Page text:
Being an integrated energy company, BP deals with the entire spectrum of an energy business: exploration, production, transportation, refining, distribution and trading. Moreover, it operates across the globe, employs tens of thousands of people and has presence in pretty much every country. When you think about it, a huge amount of data passes through BP's systems, some BP's own data, some belonging to third party data sources, and other publicly available data. Combining all this data and getting a holistic picture of the energy world, mapping business and market dynamics, I would say, is the main challenge. This is an enormous undertaking with a prize matching in size and is more of a journey than a fixed project.
How do you see the use of big data in the energy industry changing in the next 5 years?
I think we will see more usage of data analytical techniques in downstream (refining, marketing and distribution) businesses. This will improve demand forecasting and will optimize the end of the supply chain. Ultimately similar methods will be employed across the entire energy value chain, creating value by optimizing the whole of the supply chain, from production to distribution. As energy markets becoming more liquid and moving from a long-term supply based model to a trading based model, the use of data analytical techniques to gauge the market dynamics and supply/demand imbalances will also play a key role in any player's ability to remove those inefficiencies through profitable arbitrage operations.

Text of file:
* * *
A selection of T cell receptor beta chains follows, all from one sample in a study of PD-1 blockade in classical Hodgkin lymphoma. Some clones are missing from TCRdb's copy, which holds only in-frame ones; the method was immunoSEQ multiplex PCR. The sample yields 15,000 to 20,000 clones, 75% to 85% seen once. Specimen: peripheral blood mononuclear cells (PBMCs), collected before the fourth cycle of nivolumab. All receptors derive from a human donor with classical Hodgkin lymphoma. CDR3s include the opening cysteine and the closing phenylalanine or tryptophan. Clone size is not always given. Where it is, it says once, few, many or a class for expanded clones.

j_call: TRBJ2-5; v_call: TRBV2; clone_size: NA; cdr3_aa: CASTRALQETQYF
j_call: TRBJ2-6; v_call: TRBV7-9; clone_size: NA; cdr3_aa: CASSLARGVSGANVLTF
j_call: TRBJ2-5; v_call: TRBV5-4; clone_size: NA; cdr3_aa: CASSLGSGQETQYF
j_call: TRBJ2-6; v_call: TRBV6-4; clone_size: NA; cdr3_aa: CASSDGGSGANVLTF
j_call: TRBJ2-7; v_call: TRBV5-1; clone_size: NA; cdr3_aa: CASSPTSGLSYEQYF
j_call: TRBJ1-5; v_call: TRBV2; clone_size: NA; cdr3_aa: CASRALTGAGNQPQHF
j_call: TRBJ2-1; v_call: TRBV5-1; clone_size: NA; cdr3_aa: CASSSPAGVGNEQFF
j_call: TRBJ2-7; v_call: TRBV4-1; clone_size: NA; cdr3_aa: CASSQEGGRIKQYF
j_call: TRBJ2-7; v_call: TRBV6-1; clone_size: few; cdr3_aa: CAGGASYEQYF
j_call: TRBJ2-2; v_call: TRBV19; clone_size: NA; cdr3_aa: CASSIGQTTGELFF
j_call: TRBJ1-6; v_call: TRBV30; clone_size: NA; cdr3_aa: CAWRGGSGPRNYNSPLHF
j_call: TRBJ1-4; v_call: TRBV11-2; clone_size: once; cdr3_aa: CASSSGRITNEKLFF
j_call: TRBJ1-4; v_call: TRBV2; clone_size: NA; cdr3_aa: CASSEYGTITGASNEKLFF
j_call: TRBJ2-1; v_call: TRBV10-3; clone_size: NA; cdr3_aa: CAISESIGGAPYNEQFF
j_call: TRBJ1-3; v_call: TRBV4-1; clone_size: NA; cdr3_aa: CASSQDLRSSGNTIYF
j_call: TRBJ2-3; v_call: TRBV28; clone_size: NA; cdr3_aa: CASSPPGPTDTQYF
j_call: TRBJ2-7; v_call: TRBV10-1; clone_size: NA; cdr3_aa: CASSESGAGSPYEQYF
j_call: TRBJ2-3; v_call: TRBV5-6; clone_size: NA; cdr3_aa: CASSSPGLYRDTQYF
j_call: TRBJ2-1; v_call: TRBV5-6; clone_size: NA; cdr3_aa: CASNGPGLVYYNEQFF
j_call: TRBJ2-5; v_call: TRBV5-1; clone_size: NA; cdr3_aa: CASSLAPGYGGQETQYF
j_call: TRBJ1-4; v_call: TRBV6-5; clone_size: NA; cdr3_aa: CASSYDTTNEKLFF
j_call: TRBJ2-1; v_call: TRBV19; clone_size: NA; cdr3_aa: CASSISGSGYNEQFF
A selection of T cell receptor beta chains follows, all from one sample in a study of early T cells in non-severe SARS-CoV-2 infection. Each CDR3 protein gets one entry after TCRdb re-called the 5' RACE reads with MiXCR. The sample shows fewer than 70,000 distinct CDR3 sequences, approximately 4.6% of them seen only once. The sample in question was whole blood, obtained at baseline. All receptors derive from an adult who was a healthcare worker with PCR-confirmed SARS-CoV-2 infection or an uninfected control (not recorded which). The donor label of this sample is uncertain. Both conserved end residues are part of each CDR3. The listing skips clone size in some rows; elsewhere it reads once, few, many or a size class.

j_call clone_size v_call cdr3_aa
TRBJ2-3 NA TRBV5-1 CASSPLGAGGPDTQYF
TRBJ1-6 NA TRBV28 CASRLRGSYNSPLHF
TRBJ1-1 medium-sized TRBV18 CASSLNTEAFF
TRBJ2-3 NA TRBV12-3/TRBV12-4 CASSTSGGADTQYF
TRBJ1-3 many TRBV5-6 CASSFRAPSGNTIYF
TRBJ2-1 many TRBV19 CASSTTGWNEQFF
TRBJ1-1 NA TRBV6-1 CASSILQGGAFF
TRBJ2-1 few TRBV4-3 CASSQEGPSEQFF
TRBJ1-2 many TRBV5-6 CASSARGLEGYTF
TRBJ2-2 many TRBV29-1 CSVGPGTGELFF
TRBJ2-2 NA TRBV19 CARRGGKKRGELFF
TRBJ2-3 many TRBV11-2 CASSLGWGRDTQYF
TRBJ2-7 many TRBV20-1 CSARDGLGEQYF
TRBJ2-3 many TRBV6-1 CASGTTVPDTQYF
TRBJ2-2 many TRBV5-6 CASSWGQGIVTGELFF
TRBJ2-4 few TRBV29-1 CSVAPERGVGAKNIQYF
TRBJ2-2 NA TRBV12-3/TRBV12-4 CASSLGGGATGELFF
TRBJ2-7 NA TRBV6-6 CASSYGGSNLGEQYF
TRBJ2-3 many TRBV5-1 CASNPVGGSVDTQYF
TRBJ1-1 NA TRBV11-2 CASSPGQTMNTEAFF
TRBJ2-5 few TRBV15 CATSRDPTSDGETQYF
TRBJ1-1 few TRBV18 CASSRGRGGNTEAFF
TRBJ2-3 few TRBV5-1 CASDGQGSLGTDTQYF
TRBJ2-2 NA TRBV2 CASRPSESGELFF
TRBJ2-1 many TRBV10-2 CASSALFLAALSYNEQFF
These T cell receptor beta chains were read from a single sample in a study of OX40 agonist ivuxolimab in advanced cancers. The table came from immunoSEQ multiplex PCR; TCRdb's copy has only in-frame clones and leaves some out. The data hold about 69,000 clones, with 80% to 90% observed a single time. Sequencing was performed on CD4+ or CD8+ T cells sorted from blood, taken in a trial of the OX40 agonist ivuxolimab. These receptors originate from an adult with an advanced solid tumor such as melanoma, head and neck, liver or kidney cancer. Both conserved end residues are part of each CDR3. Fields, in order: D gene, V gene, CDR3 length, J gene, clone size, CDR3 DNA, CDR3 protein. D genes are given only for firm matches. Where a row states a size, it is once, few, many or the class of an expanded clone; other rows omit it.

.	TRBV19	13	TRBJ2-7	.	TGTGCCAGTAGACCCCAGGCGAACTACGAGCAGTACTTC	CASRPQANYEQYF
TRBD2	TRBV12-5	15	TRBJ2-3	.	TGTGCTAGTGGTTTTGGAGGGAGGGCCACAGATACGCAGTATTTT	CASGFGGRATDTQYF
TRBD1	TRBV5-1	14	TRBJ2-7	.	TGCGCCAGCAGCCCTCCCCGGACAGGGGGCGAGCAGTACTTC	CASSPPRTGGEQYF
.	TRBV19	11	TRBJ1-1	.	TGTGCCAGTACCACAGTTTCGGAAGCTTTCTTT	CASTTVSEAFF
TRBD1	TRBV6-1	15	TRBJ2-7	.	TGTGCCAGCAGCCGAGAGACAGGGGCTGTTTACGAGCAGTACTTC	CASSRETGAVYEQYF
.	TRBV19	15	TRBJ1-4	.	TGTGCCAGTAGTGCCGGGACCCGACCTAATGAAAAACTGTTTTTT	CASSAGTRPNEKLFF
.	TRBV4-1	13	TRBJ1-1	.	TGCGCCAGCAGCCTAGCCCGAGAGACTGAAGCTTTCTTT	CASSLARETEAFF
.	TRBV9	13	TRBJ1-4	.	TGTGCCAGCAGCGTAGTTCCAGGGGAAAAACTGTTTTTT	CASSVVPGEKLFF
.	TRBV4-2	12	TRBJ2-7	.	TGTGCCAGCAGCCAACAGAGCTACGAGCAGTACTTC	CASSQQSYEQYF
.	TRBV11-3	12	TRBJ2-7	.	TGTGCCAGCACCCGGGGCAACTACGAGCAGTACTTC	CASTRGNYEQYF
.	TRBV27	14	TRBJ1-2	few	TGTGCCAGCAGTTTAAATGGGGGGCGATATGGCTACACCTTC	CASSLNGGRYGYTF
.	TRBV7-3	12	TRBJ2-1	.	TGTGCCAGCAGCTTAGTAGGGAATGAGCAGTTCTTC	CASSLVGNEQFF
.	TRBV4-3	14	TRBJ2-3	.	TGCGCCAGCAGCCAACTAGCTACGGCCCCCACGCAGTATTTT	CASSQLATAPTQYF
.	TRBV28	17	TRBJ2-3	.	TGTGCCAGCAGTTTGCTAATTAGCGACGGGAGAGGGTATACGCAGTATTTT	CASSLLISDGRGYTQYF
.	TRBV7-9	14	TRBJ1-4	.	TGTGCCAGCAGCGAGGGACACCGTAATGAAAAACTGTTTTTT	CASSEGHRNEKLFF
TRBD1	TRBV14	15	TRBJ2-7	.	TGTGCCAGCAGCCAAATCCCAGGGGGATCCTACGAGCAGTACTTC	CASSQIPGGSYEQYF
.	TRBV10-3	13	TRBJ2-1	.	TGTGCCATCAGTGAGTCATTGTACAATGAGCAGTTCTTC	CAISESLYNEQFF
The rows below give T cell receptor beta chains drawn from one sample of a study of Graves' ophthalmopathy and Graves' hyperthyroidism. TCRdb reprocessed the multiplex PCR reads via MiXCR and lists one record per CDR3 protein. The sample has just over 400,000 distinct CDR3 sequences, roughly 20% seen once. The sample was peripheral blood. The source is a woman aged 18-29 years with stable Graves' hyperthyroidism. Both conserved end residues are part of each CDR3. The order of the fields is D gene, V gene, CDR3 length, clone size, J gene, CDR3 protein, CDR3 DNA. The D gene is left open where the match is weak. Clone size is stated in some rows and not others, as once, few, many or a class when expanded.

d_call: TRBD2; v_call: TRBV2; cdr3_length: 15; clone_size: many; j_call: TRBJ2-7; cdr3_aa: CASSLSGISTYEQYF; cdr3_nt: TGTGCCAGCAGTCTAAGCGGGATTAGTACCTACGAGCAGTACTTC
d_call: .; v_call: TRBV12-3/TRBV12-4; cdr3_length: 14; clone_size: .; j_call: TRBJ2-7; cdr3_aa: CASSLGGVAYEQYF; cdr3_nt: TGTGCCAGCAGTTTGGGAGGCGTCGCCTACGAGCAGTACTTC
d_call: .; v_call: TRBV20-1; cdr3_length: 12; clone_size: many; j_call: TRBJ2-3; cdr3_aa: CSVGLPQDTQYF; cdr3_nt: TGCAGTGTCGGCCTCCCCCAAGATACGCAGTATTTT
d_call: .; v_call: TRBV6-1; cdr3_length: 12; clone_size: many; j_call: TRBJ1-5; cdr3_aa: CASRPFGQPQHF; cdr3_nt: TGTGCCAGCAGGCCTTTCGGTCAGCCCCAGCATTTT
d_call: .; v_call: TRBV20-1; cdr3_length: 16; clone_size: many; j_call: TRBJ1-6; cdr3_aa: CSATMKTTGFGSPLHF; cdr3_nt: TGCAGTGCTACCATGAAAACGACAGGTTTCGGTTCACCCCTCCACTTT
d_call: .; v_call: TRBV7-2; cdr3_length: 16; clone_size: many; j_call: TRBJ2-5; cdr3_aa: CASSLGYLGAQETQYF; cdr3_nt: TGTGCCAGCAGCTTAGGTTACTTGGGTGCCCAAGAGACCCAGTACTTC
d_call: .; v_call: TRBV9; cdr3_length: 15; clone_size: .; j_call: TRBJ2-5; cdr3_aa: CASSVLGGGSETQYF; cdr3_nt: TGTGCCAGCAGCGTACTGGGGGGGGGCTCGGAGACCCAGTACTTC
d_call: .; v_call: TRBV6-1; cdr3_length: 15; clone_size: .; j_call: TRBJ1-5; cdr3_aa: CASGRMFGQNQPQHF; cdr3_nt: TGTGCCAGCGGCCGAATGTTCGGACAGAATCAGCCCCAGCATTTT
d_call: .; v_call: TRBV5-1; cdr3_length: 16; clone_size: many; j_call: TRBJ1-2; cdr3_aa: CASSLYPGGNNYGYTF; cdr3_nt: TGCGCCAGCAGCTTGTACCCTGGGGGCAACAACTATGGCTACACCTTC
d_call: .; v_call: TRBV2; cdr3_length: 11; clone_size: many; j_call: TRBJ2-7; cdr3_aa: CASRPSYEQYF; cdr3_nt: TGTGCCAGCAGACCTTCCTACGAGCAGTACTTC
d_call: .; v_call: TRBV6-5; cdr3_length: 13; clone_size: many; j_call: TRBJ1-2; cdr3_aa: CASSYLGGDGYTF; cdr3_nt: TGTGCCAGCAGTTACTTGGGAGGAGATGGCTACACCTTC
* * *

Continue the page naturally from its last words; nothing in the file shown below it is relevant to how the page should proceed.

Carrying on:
The last question is about the presentation you are going to give on the summit. What can the audience expect to take away from your presentation?
There are a bewildering number of tools, applications and technologies in the big data space nowadays. The first thing someone new to the field will experience is confusion. While there are clearly no shortage of tools that do a specific task (e.g. store data in compact form, executes jobs, builds a machine learning model, etc.), none of those tools themselves will solve your specific problems and hence create value out of box. Just like tools in a toolbox, they are only useful in the hands of a craftsman who knows how to put them to good use to solve real problems. Continuing with the toolbox analogy, tools are also really useful when used together. It is very hard to find a single tool that does a lot of things and even when you find such a tool, it more often than not, does each of the things it is supposed to do rather poorly.
In my presentation, I will go through a modular framework of combining big data tools in the data flow pipeline and use those pipelines to accomplish different tasks. It is an extremely scalable approach both in terms of tools & software components, but also in terms of the people and teams who develop those tools. In fact it prescribes a role-based, distributed working model where you will have component developers, pipeline designers, pipeline executors, etc. that will fit nicely into a diverse big data analytics team.
You can catch Cetin's presentation at the Big Data Innovation Summit in Singapore on March 1 & 2.